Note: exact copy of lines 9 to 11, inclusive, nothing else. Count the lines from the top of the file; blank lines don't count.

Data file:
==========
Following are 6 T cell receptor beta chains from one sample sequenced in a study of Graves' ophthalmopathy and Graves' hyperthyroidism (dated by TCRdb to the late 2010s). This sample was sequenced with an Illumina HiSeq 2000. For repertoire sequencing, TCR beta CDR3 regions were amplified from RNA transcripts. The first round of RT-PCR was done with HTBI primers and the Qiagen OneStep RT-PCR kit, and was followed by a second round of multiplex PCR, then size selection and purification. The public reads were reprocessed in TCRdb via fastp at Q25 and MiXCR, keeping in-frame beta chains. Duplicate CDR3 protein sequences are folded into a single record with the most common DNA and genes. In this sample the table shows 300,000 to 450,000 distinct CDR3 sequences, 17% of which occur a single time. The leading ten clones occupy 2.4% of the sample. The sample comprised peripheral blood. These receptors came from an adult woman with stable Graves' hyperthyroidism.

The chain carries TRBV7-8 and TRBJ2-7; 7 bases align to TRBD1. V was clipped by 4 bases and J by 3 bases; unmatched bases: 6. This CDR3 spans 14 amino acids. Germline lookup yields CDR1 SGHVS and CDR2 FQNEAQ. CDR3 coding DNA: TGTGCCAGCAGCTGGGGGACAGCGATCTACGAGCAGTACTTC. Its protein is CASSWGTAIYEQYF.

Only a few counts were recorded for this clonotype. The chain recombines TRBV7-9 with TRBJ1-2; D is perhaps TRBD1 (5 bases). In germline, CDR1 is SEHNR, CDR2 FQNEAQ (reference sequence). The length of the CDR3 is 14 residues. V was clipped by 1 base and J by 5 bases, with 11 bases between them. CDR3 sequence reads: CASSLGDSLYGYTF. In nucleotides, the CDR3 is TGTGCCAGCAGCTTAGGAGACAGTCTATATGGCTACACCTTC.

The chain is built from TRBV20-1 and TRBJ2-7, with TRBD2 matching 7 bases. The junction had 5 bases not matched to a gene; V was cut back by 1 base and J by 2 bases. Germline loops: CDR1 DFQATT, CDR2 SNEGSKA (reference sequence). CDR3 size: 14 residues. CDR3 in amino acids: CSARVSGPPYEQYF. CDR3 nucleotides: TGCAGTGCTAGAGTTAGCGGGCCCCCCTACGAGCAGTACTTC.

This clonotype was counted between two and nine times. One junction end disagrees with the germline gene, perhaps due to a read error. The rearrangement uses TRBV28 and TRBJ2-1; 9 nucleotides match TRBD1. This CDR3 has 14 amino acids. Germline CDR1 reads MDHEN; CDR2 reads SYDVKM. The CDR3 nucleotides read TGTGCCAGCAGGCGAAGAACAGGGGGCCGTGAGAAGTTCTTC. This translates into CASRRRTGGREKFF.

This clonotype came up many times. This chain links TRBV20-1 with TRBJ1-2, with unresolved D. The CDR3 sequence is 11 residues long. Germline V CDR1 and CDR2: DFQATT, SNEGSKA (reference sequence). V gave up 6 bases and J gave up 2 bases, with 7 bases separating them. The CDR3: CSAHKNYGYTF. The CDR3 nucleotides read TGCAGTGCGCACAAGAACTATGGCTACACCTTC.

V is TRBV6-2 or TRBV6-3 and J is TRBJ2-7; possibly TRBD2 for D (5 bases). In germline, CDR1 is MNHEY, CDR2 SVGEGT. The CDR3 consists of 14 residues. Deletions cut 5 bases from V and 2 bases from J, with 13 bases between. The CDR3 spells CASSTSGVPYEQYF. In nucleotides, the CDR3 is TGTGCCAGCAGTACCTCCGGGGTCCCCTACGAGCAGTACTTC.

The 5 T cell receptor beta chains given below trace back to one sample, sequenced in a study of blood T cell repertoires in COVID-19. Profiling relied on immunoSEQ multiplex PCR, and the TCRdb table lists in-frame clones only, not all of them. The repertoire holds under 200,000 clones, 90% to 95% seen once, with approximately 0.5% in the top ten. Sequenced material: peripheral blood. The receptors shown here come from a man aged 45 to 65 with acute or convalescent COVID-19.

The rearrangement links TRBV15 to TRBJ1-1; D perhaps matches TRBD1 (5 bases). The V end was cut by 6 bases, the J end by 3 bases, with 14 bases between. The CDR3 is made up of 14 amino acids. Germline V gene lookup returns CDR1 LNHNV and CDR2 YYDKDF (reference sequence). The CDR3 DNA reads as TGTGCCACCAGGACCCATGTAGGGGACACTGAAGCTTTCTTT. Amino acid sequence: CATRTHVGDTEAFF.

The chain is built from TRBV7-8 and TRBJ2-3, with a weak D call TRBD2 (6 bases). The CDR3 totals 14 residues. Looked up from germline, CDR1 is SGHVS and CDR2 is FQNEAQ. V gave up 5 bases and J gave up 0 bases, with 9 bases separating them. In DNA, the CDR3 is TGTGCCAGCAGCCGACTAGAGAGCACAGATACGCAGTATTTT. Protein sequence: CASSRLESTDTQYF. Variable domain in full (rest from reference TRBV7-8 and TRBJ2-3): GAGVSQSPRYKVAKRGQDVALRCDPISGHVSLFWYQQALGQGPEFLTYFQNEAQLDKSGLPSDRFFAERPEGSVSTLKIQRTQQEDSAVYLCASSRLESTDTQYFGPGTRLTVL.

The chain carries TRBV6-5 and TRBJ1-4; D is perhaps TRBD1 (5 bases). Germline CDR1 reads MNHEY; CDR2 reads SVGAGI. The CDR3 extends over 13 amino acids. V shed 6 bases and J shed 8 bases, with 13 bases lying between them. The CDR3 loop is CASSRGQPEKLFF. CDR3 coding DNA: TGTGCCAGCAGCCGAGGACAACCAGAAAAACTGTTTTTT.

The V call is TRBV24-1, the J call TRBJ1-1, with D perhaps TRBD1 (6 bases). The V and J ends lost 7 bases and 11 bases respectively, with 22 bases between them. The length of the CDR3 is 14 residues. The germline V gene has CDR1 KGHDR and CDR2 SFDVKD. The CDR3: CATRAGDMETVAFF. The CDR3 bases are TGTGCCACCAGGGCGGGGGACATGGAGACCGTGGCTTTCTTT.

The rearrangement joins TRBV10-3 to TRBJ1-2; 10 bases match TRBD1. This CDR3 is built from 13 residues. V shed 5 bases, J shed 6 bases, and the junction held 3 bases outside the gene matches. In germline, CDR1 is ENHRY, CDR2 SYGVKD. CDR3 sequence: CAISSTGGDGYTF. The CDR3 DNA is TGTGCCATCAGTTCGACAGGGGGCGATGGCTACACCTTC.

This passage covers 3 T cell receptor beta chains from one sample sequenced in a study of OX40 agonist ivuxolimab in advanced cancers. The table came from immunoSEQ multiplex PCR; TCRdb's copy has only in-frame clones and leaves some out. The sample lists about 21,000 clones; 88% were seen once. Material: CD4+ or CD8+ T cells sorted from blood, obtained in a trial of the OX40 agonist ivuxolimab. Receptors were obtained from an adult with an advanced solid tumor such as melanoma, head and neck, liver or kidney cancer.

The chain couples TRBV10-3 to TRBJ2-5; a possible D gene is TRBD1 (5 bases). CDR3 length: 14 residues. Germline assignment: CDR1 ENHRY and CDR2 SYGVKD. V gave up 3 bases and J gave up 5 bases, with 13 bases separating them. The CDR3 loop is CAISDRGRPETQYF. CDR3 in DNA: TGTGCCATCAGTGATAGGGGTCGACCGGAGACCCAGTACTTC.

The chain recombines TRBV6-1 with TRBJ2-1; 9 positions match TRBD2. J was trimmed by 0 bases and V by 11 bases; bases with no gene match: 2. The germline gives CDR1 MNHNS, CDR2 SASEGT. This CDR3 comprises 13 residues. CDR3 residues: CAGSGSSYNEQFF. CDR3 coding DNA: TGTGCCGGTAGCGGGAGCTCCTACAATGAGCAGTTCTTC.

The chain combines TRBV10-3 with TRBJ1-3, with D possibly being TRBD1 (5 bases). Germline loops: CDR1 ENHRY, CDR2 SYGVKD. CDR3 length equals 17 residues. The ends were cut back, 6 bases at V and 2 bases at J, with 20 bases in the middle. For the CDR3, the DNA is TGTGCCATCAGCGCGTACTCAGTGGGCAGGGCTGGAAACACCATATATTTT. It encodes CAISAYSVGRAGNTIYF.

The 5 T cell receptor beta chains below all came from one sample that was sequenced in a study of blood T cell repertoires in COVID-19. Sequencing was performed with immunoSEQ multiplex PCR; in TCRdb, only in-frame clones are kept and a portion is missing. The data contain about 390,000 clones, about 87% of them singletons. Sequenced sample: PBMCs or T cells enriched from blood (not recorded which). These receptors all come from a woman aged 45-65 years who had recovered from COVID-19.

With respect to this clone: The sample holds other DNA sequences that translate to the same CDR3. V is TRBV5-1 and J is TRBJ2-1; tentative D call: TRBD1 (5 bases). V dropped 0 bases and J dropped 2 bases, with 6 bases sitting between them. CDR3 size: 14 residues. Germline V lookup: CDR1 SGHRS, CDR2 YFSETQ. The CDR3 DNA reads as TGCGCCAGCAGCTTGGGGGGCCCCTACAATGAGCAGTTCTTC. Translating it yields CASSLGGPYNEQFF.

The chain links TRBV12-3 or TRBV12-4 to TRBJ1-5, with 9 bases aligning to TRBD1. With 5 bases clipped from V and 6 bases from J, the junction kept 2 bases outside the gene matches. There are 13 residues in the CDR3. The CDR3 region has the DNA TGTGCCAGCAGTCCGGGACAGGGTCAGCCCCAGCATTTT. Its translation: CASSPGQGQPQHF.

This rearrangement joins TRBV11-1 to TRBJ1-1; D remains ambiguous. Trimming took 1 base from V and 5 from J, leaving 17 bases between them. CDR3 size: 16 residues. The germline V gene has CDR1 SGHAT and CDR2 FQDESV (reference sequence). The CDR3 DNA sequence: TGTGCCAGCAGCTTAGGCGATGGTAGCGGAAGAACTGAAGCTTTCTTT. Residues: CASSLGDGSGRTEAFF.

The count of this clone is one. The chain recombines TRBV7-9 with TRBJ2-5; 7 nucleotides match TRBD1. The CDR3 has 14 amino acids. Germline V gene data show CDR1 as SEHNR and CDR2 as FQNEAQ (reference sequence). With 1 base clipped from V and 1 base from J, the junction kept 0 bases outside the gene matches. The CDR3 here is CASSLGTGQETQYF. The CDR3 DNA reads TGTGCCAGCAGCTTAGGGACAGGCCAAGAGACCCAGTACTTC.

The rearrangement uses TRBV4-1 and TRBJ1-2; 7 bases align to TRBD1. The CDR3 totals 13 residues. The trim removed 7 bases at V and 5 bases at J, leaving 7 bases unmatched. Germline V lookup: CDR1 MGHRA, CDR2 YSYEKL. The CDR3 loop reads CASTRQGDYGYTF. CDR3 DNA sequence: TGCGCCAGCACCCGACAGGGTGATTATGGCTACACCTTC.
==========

The rearrangement links TRBV15 to TRBJ1-1; D perhaps matches TRBD1 (5 bases). The V end was cut by 6 bases, the J end by 3 bases, with 14 bases between. The CDR3 is made up of 14 amino acids. Germline V gene lookup returns CDR1 LNHNV and CDR2 YYDKDF (reference sequence). The CDR3 DNA reads as TGTGCCACCAGGACCCATGTAGGGGACACTGAAGCTTTCTTT. Amino acid sequence: CATRTHVGDTEAFF.

The chain is built from TRBV7-8 and TRBJ2-3, with a weak D call TRBD2 (6 bases). The CDR3 totals 14 residues. Looked up from germline, CDR1 is SGHVS and CDR2 is FQNEAQ. V gave up 5 bases and J gave up 0 bases, with 9 bases separating them. In DNA, the CDR3 is TGTGCCAGCAGCCGACTAGAGAGCACAGATACGCAGTATTTT. Protein sequence: CASSRLESTDTQYF. Variable domain in full (rest from reference TRBV7-8 and TRBJ2-3): GAGVSQSPRYKVAKRGQDVALRCDPISGHVSLFWYQQALGQGPEFLTYFQNEAQLDKSGLPSDRFFAERPEGSVSTLKIQRTQQEDSAVYLCASSRLESTDTQYFGPGTRLTVL.

The chain carries TRBV6-5 and TRBJ1-4; D is perhaps TRBD1 (5 bases). Germline CDR1 reads MNHEY; CDR2 reads SVGAGI. The CDR3 extends over 13 amino acids. V shed 6 bases and J shed 8 bases, with 13 bases lying between them. The CDR3 loop is CASSRGQPEKLFF. CDR3 coding DNA: TGTGCCAGCAGCCGAGGACAACCAGAAAAACTGTTTTTT.